Green tyres, fuel savings, CO2 emission - Green tyres: squaring the circle for manufacturers

Green tyres: squaring the circle for manufacturers

Environment Published the 18/05/2011

Safety, fuel economy, and longevity: for fifteen years, tyre makers have been trying to combine these conflicting performances in order to reach a satisfactory balance. With silica-based rubbers and innovative manufacturing processes, they are now able to offer efficient green tyres.

Pneu vert : la quadrature du cercle Copyright © : rezulteo

The green tyre is a real headache for engineers. On one hand, energy losses and heating of the rubber need to be reduced to act on the rolling resistance; on the other hand, tyre surface in contact with the soil needs to be able to rise rapidly in temperature to manage very short braking distances. This is a difficult equation, which involves assembling rubbers with different properties!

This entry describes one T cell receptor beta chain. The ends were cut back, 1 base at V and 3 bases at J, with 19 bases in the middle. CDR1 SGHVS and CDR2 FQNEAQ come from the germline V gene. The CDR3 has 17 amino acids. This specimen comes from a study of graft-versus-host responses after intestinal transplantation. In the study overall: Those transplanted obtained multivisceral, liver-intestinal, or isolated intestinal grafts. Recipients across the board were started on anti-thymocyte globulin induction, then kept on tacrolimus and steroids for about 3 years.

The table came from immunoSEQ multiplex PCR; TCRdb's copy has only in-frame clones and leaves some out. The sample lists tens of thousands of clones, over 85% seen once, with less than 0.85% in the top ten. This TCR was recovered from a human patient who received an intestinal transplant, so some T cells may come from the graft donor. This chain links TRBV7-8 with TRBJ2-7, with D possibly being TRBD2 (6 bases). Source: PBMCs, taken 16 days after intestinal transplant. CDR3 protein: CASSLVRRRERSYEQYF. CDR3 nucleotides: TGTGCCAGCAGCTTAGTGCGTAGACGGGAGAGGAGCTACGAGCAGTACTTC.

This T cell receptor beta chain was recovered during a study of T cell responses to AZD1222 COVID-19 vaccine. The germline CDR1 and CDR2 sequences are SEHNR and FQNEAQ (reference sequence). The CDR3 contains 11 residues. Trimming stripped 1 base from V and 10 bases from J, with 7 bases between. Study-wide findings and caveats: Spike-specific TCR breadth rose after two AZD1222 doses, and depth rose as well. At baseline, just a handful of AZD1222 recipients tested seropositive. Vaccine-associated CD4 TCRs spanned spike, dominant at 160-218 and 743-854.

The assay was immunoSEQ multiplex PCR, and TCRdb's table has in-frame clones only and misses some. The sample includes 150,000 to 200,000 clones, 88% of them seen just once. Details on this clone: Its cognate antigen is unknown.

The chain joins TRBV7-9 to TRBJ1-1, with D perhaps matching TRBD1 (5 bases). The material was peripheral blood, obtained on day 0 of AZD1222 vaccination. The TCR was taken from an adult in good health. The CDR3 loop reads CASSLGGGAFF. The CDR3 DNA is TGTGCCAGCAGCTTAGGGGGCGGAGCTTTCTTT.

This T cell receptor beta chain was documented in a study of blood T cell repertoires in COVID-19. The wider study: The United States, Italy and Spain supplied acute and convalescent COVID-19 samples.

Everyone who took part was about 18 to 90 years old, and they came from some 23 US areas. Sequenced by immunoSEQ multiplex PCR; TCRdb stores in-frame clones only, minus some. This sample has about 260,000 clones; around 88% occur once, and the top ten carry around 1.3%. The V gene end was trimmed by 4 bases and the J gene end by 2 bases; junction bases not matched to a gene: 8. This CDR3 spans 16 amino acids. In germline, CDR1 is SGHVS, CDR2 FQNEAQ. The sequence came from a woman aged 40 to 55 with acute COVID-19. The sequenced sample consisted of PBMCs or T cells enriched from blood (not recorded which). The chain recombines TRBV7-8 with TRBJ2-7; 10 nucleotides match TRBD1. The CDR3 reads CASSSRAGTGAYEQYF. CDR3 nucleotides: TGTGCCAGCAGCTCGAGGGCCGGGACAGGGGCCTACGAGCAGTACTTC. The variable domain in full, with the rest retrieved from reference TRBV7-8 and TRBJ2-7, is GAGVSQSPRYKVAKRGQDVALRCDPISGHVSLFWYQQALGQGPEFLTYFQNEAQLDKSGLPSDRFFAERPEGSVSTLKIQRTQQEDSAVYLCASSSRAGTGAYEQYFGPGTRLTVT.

No compromise on quality

Jean-Pierre Jeusette, director of tyre technology at GoodyearCopyright © : All Rights Reserved
Since the first green tyre, launched by Michelin in the early 1990s, considerable progress has been made to achieve a satisfactory balance of performances. "Green tyres should under no circumstances mean a compromise in terms of product quality and integrity", underlines Jean-Pierre Jeusette, director of car tyre technology at Goodyear for Europe, the Middle East and Africa. Rolling resistance, handling on dry and wet roads, mileage: these are the four characteristics we are working on."

Silica-based rubbers

To reconcile the irreconcilable, a lot of work has been done in laboratories on the rubbers and on the manufacturing processes. Engineers have invented new silica-based materials and are using nanotechnology. The result is that the new generation of green tyres now offer performances comparable to standard tires. In addition, they are also more resistant (25% more mileage on average).